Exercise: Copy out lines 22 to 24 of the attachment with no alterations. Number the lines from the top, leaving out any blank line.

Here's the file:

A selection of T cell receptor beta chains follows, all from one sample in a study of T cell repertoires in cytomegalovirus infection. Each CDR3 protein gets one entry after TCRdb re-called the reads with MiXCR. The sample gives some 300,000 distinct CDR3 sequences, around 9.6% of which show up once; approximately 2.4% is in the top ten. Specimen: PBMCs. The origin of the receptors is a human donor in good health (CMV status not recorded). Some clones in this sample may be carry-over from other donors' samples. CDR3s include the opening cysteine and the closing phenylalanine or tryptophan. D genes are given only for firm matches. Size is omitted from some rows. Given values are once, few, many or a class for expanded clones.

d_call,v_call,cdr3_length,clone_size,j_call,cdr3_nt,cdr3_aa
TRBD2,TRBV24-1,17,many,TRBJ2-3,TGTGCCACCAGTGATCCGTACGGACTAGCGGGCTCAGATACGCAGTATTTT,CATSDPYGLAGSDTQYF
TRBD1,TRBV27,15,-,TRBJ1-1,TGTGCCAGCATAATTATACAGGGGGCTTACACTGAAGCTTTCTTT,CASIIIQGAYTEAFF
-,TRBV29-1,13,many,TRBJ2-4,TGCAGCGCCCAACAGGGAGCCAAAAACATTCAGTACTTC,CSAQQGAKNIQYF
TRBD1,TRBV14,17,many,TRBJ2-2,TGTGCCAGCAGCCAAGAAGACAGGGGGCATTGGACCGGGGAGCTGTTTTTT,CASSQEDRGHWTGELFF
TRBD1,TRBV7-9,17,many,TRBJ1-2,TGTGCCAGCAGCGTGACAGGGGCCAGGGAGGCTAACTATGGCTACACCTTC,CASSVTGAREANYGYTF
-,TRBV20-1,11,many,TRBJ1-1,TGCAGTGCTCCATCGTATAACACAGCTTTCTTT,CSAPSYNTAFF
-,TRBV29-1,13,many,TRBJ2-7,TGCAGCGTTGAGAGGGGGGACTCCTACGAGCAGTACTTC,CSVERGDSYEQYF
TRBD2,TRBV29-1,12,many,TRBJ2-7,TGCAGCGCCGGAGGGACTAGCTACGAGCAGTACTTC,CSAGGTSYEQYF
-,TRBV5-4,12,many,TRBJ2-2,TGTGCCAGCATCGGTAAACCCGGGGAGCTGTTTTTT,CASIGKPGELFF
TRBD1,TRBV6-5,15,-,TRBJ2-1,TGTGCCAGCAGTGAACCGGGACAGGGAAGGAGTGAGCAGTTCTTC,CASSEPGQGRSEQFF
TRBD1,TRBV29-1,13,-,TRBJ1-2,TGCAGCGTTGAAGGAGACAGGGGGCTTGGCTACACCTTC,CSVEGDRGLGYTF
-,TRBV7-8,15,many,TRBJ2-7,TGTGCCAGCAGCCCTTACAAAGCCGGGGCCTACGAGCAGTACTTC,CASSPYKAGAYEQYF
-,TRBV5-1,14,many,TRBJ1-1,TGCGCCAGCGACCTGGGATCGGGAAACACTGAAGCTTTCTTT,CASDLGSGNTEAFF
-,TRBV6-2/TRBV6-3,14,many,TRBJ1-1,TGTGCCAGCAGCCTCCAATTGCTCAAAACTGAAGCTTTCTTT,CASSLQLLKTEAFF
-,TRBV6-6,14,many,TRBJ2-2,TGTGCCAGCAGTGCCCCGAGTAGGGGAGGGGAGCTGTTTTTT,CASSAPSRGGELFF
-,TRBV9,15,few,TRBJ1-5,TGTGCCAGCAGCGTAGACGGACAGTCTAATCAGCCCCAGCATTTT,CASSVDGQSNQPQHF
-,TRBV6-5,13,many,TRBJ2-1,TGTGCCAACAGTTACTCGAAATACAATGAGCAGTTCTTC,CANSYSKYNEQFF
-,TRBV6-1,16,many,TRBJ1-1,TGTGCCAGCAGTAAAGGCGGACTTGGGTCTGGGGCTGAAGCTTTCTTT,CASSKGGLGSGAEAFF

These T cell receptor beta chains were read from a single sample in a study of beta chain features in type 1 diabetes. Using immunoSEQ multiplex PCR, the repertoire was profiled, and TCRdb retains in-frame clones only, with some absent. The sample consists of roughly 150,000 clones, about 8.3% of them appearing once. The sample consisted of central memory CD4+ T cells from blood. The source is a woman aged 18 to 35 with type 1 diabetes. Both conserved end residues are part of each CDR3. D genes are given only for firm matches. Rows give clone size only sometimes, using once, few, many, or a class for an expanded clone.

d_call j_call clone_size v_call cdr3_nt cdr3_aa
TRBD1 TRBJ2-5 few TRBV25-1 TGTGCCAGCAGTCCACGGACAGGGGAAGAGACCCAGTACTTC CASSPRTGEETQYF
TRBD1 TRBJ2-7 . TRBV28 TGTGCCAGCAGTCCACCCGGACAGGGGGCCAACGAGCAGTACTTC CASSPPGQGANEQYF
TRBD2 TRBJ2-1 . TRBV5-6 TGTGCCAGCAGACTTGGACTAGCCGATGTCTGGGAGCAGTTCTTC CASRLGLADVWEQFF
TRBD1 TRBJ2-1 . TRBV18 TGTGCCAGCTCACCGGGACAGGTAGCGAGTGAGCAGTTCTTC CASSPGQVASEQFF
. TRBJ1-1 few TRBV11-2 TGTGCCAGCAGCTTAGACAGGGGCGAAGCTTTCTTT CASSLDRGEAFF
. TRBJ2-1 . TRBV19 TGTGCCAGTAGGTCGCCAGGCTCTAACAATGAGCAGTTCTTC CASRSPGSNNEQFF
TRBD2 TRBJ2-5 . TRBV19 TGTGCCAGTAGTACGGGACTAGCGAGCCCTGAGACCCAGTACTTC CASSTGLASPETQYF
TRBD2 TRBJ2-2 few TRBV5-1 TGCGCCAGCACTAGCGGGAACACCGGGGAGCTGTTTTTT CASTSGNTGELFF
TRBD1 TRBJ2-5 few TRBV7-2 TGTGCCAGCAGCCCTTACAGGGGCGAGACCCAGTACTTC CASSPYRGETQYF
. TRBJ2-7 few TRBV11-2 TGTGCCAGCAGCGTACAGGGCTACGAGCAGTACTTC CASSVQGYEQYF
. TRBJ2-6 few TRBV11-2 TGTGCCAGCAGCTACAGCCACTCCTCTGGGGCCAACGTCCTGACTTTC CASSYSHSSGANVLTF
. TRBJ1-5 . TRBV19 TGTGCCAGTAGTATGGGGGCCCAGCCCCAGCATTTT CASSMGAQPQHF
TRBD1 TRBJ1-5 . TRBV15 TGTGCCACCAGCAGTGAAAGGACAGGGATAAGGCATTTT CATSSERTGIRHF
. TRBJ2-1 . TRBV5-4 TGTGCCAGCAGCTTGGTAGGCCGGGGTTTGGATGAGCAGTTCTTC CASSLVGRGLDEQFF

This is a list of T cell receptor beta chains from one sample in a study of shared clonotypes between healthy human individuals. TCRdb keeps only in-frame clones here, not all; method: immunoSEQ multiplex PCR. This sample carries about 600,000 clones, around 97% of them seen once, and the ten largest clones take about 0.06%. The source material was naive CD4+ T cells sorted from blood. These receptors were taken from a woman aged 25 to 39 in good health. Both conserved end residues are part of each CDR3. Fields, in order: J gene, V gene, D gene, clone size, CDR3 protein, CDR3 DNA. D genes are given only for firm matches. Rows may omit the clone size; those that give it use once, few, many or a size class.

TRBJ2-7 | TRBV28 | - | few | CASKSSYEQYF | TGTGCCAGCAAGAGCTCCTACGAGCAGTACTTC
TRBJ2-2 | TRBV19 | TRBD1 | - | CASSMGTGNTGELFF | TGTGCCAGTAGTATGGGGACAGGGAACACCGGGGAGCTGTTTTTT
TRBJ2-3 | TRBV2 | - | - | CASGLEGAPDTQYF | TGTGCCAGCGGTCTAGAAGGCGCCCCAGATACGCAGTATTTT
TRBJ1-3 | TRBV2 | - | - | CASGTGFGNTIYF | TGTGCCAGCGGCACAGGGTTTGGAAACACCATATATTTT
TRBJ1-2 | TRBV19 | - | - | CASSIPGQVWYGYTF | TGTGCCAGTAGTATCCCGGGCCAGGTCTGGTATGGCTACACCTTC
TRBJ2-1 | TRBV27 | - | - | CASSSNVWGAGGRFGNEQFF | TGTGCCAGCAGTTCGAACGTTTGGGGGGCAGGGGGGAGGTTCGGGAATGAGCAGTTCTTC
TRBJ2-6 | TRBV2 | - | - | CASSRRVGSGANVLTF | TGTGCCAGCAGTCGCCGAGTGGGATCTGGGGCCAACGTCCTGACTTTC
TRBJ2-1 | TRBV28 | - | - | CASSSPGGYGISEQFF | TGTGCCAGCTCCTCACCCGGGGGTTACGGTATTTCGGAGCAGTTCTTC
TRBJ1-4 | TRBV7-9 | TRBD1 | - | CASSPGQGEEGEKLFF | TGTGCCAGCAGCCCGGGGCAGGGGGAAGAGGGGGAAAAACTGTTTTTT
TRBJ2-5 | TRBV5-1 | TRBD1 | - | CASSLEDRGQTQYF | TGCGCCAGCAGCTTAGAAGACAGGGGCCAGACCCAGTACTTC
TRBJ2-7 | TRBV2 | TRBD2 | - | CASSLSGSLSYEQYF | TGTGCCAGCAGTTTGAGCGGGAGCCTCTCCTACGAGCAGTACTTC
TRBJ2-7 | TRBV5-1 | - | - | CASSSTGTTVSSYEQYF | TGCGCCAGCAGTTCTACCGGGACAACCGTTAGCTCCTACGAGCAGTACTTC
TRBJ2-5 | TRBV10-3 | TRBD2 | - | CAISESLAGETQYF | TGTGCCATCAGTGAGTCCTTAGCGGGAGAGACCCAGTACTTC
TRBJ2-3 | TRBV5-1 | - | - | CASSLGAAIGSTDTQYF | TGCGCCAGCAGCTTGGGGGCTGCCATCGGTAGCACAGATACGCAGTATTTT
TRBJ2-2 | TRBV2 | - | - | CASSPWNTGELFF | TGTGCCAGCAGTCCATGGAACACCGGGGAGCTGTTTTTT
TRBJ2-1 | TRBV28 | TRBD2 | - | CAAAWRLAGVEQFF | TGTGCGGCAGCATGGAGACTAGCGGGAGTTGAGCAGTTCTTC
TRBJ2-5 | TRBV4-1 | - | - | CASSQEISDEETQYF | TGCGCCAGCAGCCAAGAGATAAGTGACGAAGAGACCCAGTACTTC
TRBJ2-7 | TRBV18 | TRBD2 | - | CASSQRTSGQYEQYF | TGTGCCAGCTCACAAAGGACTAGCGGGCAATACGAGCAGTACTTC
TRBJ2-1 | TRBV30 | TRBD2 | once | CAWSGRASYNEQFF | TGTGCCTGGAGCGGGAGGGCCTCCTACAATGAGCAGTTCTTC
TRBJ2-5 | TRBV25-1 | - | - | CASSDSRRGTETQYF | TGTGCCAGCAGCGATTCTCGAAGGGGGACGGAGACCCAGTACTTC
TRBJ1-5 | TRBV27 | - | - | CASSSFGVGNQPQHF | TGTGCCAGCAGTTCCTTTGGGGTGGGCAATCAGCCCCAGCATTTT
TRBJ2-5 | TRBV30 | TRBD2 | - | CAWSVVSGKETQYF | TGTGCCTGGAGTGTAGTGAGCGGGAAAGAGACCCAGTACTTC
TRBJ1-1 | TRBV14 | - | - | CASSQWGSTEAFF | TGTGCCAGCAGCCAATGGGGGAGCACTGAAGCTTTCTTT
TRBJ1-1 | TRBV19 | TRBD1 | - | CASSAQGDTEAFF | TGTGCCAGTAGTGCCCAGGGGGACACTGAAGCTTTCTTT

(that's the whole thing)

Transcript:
d_call j_call clone_size v_call cdr3_nt cdr3_aa
TRBD1 TRBJ2-5 few TRBV25-1 TGTGCCAGCAGTCCACGGACAGGGGAAGAGACCCAGTACTTC CASSPRTGEETQYF
TRBD1 TRBJ2-7 . TRBV28 TGTGCCAGCAGTCCACCCGGACAGGGGGCCAACGAGCAGTACTTC CASSPPGQGANEQYF